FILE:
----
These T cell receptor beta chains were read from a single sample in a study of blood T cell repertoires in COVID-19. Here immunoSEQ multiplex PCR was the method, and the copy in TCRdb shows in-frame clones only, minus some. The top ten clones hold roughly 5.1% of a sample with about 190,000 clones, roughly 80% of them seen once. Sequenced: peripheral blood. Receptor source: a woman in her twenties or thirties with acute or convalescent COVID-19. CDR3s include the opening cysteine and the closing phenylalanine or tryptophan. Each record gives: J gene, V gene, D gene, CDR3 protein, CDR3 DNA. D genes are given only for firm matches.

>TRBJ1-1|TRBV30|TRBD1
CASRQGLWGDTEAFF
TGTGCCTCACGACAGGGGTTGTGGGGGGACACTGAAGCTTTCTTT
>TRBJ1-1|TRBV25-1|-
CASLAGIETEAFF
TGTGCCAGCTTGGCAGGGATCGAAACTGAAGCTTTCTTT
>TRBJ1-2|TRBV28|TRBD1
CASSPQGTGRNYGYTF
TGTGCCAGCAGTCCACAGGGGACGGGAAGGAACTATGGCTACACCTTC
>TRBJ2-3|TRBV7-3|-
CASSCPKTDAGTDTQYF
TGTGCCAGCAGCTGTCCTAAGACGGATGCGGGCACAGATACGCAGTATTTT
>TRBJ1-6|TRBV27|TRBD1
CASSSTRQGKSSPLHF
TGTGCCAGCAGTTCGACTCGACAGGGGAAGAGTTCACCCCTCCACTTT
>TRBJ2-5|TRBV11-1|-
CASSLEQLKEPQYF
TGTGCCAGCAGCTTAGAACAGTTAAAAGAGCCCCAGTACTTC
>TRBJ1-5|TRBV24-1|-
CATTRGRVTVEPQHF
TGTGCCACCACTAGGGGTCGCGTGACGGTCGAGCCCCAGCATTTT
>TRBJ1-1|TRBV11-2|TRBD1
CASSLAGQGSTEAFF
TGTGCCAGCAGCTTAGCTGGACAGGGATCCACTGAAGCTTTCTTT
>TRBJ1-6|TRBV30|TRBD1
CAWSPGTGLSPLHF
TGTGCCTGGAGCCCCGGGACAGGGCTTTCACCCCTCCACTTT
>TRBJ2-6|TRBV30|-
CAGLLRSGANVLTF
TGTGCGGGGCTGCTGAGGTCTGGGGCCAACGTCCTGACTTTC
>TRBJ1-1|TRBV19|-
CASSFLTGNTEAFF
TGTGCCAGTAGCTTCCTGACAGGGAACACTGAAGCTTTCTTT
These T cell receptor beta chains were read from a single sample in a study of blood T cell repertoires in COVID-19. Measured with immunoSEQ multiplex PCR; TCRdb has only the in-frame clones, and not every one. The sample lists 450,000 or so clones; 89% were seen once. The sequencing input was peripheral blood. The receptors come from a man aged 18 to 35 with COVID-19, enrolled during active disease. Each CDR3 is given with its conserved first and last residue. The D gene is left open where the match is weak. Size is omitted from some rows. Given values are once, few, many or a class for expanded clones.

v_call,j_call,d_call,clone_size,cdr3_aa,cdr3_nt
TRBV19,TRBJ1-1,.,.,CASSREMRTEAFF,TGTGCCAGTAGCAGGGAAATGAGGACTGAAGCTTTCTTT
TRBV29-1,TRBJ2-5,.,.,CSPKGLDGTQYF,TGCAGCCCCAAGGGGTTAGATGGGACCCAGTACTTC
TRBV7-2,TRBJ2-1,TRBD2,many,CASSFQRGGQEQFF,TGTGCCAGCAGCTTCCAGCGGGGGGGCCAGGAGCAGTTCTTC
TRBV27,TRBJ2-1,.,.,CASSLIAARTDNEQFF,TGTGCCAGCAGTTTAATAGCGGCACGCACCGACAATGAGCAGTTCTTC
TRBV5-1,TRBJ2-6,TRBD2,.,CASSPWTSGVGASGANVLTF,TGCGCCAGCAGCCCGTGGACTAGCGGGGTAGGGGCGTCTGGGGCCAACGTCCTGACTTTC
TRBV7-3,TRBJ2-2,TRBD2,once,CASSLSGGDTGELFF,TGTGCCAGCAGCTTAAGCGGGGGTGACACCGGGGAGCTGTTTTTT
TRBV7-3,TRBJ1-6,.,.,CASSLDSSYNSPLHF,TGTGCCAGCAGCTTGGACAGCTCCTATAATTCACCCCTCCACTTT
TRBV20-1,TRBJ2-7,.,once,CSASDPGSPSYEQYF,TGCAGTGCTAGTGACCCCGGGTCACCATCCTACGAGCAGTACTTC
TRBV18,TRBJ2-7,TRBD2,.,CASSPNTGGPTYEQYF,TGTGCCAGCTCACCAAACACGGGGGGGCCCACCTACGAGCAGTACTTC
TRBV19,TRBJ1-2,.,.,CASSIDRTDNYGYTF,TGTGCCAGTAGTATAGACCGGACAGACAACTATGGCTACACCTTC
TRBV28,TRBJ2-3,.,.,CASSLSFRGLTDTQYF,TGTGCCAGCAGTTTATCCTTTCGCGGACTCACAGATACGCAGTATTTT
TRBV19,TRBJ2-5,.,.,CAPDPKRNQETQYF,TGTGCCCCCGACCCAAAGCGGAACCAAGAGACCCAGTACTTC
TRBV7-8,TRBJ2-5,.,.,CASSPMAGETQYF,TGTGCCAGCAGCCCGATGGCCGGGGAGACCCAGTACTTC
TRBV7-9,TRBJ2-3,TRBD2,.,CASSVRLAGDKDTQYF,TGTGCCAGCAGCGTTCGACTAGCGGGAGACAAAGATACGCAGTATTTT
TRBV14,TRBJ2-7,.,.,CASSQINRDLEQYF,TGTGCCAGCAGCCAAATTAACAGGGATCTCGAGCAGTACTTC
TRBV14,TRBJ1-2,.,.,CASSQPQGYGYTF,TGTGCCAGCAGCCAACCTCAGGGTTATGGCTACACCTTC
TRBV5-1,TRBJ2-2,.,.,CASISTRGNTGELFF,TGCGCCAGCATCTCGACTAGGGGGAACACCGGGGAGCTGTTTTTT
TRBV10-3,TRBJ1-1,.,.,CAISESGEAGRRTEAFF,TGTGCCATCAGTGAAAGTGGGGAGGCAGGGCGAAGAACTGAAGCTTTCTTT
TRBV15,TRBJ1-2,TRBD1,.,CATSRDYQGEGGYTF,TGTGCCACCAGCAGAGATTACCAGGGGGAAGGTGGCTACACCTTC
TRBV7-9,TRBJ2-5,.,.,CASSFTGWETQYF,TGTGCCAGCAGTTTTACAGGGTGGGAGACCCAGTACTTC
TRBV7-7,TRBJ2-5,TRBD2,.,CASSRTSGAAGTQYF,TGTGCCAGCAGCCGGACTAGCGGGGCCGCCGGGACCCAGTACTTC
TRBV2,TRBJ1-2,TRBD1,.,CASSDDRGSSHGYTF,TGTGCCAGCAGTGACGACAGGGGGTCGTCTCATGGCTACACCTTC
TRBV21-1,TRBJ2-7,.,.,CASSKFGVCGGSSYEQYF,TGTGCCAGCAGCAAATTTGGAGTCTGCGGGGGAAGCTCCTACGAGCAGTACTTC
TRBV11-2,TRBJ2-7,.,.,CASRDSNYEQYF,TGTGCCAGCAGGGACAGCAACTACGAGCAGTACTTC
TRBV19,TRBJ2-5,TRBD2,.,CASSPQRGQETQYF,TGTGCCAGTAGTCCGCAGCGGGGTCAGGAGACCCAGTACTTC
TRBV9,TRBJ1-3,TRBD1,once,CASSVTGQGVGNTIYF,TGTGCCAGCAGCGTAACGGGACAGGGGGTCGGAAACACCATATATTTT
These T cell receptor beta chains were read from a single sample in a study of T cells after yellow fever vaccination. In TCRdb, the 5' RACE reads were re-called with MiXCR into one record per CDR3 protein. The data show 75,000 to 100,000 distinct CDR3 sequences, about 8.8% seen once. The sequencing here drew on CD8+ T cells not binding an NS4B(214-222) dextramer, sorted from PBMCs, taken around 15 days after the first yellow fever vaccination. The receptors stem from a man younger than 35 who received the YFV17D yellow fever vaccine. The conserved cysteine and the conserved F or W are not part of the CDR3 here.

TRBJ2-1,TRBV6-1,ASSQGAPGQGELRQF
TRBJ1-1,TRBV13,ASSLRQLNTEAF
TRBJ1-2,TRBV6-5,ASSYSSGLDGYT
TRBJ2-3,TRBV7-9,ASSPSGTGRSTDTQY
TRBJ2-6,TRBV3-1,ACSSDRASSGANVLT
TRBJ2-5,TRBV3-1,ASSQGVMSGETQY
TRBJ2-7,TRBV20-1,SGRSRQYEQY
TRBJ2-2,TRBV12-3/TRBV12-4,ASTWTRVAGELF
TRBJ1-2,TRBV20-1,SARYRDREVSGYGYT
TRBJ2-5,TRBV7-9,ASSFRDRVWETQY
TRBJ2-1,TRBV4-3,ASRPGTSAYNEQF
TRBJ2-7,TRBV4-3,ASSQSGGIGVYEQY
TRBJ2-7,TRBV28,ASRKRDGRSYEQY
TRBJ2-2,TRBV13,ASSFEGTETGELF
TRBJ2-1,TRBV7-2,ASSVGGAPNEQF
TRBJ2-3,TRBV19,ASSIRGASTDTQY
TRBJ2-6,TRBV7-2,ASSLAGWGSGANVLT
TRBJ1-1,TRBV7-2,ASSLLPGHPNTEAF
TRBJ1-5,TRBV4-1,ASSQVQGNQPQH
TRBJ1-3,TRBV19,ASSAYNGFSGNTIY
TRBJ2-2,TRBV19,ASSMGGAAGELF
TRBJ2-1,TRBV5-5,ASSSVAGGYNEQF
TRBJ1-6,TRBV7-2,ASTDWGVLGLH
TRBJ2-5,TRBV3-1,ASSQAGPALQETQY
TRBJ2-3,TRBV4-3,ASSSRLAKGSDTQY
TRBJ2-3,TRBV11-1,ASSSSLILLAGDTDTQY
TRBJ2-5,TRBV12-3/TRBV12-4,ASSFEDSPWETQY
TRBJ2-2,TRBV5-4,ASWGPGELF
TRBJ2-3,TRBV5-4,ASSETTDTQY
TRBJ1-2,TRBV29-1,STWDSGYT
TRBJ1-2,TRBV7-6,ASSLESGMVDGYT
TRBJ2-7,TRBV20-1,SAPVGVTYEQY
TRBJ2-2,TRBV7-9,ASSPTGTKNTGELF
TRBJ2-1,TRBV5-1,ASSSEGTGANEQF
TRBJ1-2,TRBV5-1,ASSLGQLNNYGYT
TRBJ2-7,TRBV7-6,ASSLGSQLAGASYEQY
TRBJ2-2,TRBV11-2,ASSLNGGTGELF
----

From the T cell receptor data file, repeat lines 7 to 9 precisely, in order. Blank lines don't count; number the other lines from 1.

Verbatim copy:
TGTGCCAGCTTGGCAGGGATCGAAACTGAAGCTTTCTTT
>TRBJ1-2|TRBV28|TRBD1
CASSPQGTGRNYGYTF